Real punch or PR stunt? Since Élisabeth Borne announced on Saturday that distributors could sell their fuels at a loss for a few months, in order to allow them to “further lower prices” at the pump, the consequences of such a measure have been widely discussed. “With this unprecedented measure, we will have tangible results for the French, without subsidizing fuel,” said the Prime Minister in an interview with Le Parisien this weekend.
If the head of government did not attempt to estimate the drop in prices that this measure could lead to, Olivier Véran took fewer precautions. “We are almost talking about half a euro potentially less per liter,” assured the spokesperson for the executive on the set of the “Grand Jury RTL-Le Figaro-M6” on Sunday. “We are not saying that gasoline will drop to 1.40 euros in all stations in France for six months. We say that there may be commercial operations,” he nevertheless clarified. His Macronist colleague Pieyre-Alexandre Anglade, president (Renaissance) of the European Affairs Committee at the National Assembly, also estimated that, “if we go up to 25% reduction compared to the sale price, "It can save up to 47 cents on a liter of gasoline, it's a considerable gesture."
A drop of 50 cents per liter deemed “delusional” by a senior official from Bercy, on condition of anonymity, quoted by Le Parisien this Monday. All you have to do is look at the multiple cost price operations launched by major retail brands in recent months. On these occasions, fuel only drops a few cents per liter. The sector in fact uses gasoline and diesel as a loss leader, taking only small margins from their distribution. If Olivier Gantois, the boss of Ufip Énergies et Mobilités, judged on Franceinfo that the measure announced by the Prime Minister could only “go in the direction of lowering prices at the pump”, he also pointed out the fact that “the net margin of distributors is of the order of 1 cent” per liter. “We might expect them to reduce their prices by a few cents but that won’t go very far,” underlined the president of the professional organization of the oil industries.
In a note published on Sunday, the Asterès firm even judges that this announcement, which is purely an incentive, could have almost no effect. “It is unlikely that fuel will be massively sold at a loss,” writes its chief economist Sylvain Bersinger. “Such a sale at a loss is unlikely without compensation from the State. (...) It is difficult to imagine companies that would agree to work while losing money, since it would then become preferable for them to cease their activity,” he says. In any case, “the gain would only be a few cents per liter at best,” confirms the economist, estimating that “the margins of pump attendants are low, around two cents per liter of fuel.”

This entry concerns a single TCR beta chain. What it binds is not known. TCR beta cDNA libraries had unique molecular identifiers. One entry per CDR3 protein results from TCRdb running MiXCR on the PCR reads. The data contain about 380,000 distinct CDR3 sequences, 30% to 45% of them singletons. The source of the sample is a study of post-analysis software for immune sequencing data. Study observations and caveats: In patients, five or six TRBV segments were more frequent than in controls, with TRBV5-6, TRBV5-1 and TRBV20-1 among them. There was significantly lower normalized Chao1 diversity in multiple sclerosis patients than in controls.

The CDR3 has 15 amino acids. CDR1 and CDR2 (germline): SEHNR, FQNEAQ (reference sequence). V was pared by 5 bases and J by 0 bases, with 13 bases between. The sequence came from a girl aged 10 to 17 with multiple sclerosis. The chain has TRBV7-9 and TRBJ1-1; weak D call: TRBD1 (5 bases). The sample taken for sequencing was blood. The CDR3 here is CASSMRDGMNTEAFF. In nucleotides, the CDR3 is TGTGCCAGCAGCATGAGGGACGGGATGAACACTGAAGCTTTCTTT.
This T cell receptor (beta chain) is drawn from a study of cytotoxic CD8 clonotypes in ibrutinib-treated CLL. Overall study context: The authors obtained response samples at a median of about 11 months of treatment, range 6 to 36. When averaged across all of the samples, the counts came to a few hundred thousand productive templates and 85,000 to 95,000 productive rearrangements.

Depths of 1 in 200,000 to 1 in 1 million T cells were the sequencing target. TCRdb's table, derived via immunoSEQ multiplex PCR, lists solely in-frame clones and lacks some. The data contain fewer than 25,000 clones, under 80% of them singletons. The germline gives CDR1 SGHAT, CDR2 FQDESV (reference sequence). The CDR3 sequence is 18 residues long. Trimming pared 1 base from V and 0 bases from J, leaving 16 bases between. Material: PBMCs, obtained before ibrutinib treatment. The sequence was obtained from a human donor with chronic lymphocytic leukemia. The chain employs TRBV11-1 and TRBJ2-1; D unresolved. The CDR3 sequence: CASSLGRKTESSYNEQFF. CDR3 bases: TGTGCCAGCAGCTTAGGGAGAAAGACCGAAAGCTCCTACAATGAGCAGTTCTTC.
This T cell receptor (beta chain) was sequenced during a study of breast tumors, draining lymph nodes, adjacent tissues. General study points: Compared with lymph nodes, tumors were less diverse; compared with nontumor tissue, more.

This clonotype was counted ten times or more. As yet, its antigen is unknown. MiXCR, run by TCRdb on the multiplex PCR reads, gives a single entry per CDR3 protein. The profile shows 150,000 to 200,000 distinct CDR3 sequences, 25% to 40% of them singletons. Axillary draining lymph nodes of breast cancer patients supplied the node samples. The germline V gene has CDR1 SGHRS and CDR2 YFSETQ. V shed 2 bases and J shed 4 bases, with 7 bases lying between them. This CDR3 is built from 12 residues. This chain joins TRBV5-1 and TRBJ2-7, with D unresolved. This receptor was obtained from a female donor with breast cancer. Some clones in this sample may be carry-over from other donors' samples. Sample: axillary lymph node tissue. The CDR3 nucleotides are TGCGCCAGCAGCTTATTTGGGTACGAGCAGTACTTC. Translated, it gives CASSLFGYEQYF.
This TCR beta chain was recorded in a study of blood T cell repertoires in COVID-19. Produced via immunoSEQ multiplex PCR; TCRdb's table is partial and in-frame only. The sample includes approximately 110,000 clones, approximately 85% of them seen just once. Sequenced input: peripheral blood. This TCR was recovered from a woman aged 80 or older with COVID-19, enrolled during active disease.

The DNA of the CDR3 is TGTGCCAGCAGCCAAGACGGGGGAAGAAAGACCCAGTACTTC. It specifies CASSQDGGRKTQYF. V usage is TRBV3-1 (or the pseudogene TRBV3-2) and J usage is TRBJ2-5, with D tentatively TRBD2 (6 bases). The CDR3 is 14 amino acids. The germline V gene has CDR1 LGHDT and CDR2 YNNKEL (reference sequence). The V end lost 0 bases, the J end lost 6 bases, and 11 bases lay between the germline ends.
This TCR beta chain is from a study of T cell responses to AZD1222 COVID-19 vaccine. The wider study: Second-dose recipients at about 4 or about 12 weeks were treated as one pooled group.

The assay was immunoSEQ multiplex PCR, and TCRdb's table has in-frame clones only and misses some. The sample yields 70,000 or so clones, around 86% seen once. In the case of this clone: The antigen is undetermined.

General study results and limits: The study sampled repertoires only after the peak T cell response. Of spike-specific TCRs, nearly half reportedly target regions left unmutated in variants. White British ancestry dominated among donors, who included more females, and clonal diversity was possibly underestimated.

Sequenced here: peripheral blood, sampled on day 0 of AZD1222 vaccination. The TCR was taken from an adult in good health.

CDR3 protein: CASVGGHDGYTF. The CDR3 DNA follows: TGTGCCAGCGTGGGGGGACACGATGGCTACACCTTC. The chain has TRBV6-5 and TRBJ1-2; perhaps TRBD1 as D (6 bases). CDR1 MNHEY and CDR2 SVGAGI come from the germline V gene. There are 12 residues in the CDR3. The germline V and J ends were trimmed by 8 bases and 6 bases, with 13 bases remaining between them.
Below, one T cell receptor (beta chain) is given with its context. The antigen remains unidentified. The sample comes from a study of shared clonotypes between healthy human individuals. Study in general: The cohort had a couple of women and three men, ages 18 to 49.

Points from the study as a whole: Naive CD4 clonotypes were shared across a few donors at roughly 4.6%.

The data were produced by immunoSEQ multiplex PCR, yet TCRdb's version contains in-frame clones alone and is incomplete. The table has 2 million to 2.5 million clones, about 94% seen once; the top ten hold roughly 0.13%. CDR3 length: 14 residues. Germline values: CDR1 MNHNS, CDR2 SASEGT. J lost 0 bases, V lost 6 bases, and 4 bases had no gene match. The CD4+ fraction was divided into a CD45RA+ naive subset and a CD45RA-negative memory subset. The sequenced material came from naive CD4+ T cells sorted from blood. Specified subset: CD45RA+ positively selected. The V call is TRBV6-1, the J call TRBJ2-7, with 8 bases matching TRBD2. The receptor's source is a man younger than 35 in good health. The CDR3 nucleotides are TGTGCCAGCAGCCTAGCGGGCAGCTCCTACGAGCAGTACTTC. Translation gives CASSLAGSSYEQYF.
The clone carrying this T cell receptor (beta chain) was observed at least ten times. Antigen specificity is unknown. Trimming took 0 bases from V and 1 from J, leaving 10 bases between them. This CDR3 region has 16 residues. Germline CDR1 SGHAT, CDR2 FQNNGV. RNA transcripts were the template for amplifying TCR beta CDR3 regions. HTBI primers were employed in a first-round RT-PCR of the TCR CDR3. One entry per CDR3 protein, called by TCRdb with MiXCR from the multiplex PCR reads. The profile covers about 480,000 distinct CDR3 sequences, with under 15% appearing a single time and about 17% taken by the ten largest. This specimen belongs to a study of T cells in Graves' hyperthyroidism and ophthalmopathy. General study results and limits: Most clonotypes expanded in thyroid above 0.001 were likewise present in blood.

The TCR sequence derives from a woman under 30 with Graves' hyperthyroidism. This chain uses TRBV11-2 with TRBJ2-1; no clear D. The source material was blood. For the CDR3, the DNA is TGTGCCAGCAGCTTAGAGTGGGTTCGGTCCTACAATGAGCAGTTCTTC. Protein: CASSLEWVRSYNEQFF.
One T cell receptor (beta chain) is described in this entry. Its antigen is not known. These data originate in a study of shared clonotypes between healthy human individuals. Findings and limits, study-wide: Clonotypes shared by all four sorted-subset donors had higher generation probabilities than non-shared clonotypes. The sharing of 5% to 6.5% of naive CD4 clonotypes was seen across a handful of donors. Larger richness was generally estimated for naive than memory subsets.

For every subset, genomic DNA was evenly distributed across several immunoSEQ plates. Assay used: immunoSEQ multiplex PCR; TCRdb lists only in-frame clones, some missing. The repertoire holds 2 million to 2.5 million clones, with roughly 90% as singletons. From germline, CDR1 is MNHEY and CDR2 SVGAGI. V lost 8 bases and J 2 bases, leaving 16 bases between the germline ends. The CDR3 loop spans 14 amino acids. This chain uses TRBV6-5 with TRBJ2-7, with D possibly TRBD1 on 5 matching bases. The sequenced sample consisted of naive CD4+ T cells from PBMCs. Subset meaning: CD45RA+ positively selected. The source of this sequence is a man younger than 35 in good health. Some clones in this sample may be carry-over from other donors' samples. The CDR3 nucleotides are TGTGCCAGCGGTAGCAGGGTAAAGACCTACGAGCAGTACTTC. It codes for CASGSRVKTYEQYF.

Furthermore, even if there is a drop in prices at the pump, it will not be in all of the approximately 11,000 service stations in France. Small traditional stations are already sounding the alarm. “In any case, we cannot afford to offer to sell the fuel at a loss, even if we had the right to do so. Only large and medium-sized stores can… It is therefore a downright unfair measure!” Francis Pousse, president of the Mobilians professional union, which represents 5,800 service stations (excluding supermarkets), was indignant to Le Figaro. “My members live 40, 50% or even more from the sale of fuel, so if they sell at a loss, I give them three months,” he warned AFP.
We must also not exclude the risk that this measure generates “perverse effects” in mass distribution, where 60% of fuel is sold, according to Sylvain Bersinger. “Motorists could earn a few cents per liter at large supermarket service stations. But it is possible that the latter, benefiting from the captive clientele that they would thus have attracted, take the opportunity to increase their prices on the shelves so as to compensate for the loss made on the sale of fuels,” judges the economist. According to Le Parisien, the Ministry of the Economy itself does not neglect the risk of "an increase in the prices of other products, indirectly", while recalling that "these large stores have also made commitments in terms of blocking of food prices.